Cape San Blas
Lighthouses of Florida's Gulf Coast
To visit the Cape San Blas Lighthouse, take Hwy 30 west from Apalachicola.  When you come to a sharp right curve in the road, make a left on County Road 30.  You will then come to another sharp right curve in the road.  Here you will continue going straight and you will be on Cape San Blas Light Drive (shown in photo above).  Then make a right on to Keepers Cottage Way.  The lighthouse will be on your right.  Renovation of the second house has been completed and now is home to a gift shop that is open Wed – Friday 11-5 and Sat 10-4.  A mini museum is being established upstairs in anticipation that the tower will be available for climbing in late August of 2008.
All photos contained in this site, © 2001-2007 Wilmoth Photography.  Images and text may not be used from this website without written permission.
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Once the need for a lighthouse on Cape San Blas was evident, construction began, and the lighthouse was completed and put into service in 1851.  The lighthouse was built to warn mariners of the dangerous underwater shoals just off shore.  It effectively marked the cape for four years, when a hurricane blew down the tower in 1855.  Construction began on almost immediate on a new tower, but the climate and widespread sickness hampered construction.  Finally, in 1860, the new tower was completed, and the new light was put in to operation.  A few months later, a gale blew in off of the Gulf and knocked down the lighthouse.

Unwilling to give up, the Lighthouse Board ordered construction of another lighthouse.  The new tower was completed and ready for service just before the Civil War.  This time, the lighthouse was threatened by confederate troops who burned the keeper's quarters and everything else that could be burned on the site.  The tower its self was not destroyed, and the light was relit shortly after the end of the war.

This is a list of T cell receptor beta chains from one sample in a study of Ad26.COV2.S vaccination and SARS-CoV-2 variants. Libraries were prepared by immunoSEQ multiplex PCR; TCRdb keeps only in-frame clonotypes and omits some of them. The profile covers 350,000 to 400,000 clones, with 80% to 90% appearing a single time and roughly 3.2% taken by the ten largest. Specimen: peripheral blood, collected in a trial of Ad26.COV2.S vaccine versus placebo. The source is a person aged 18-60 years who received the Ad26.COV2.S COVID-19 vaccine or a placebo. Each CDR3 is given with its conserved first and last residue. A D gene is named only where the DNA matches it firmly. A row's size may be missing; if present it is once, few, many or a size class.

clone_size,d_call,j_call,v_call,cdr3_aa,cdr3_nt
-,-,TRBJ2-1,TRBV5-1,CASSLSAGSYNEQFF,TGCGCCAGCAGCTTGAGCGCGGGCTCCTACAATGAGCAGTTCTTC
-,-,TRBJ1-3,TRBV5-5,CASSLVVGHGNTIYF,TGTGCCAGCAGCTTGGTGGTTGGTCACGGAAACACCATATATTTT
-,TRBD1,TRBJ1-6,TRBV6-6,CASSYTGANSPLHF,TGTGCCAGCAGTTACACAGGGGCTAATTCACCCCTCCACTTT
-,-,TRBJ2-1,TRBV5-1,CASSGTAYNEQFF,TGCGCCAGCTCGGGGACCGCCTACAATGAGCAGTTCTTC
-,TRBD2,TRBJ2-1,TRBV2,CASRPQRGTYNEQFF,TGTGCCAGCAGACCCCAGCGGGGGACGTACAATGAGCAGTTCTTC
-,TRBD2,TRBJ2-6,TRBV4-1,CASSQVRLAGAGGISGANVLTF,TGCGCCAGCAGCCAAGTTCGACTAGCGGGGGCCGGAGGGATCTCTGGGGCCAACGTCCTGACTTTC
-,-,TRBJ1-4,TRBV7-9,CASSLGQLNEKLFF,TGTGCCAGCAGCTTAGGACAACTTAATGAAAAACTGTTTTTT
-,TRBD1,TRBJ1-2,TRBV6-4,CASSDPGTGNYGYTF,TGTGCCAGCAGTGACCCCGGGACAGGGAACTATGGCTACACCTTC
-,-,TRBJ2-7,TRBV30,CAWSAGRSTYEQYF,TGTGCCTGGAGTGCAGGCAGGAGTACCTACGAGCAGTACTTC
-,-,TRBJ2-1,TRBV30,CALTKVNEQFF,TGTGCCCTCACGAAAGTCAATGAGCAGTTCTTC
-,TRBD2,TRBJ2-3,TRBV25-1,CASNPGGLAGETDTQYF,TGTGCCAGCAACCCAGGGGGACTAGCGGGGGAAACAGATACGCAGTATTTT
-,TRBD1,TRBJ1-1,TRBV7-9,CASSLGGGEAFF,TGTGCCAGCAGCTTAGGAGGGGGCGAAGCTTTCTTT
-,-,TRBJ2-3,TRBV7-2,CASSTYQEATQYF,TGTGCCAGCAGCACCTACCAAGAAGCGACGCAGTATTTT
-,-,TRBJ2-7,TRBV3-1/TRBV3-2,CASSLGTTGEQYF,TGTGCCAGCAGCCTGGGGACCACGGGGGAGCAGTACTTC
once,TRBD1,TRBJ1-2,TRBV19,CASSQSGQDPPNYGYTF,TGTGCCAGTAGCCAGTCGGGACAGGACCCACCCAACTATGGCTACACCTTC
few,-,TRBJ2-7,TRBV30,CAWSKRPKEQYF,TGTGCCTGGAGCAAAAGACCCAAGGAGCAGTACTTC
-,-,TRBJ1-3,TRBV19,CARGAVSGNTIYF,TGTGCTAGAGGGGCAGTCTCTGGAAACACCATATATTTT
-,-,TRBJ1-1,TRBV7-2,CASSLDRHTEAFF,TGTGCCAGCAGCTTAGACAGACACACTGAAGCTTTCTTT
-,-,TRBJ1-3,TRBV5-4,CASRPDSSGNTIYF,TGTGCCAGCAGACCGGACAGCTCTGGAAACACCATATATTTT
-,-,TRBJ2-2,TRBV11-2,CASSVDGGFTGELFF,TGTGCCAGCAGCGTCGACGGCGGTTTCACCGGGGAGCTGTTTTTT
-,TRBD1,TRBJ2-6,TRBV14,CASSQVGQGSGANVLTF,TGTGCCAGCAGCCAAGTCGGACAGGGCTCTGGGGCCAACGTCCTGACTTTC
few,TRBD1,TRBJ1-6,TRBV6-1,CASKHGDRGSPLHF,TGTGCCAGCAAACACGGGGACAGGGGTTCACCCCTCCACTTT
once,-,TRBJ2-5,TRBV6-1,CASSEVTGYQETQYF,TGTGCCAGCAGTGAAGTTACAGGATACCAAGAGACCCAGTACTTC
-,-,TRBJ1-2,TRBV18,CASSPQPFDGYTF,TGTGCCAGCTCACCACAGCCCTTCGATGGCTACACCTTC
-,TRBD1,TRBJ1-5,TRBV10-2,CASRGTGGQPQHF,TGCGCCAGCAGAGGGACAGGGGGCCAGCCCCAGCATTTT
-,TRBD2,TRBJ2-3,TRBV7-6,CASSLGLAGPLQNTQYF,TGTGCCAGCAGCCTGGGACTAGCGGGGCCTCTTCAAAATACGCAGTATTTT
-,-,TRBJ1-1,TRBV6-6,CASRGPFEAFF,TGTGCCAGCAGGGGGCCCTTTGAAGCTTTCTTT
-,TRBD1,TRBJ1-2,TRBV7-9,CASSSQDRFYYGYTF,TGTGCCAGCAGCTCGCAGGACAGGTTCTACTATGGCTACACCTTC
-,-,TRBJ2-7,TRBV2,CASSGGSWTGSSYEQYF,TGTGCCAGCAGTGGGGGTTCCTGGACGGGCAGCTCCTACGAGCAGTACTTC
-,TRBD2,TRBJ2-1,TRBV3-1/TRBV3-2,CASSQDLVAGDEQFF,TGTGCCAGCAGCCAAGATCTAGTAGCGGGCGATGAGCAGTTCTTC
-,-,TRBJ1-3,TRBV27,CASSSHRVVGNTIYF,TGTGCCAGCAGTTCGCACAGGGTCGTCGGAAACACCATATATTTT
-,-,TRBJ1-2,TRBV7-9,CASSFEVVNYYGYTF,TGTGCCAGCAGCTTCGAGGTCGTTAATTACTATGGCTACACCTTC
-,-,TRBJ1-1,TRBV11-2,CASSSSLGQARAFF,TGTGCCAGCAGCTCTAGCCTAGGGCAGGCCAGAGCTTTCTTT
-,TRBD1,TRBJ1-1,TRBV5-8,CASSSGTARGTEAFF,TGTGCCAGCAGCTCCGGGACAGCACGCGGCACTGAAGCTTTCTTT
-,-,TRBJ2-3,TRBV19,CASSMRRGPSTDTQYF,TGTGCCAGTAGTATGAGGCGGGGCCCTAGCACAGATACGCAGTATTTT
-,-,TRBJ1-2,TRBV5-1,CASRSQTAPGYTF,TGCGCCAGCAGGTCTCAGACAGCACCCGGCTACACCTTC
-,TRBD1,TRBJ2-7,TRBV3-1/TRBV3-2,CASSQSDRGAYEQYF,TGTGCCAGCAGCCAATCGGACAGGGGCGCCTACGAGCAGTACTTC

In the late 1870's, the lighthouse was again in danger.   This time, the threat came from the eroding waves of the Gulf.  In 1880, the water had reached the base of the tower and in less than two years, the lighthouse stood in eight feet of water.  The persistent waves finally undermined the foundation, causing it to fall into the ocean.

Yet again, plans were made for a new structure to mark the cape.  This structure would be quite different than the previous ones.  The new lighthouse was to be a lightweight, 98
Cape San Blas Lighthouse
Photo taken on May 23, 2003
Restored Keeper's Quarters
Assistant Keeper's Quarters is in need of major repairs and looks close to falling in.
Photo taken on May 23, 2003
Photo taken on May 23, 2003
Photo taken on May 23, 2003
Photo taken on May 23, 2003
The lighthouse compound.
Lantern Room and the "Clam Shell" Lens
Photo taken on May 23, 2003
Entrance way to the lighthouse area.
                                                                                               foot iron skeleton tower, designed to make it less susceptible to wind and able to be moved to protect it from the encroaching Gulf.  By 1885, the new lighthouse was in place and put in to service.  This lighthouse still stands and is in operation today, even though the lighthouse has been moved twice to protect it from erosion.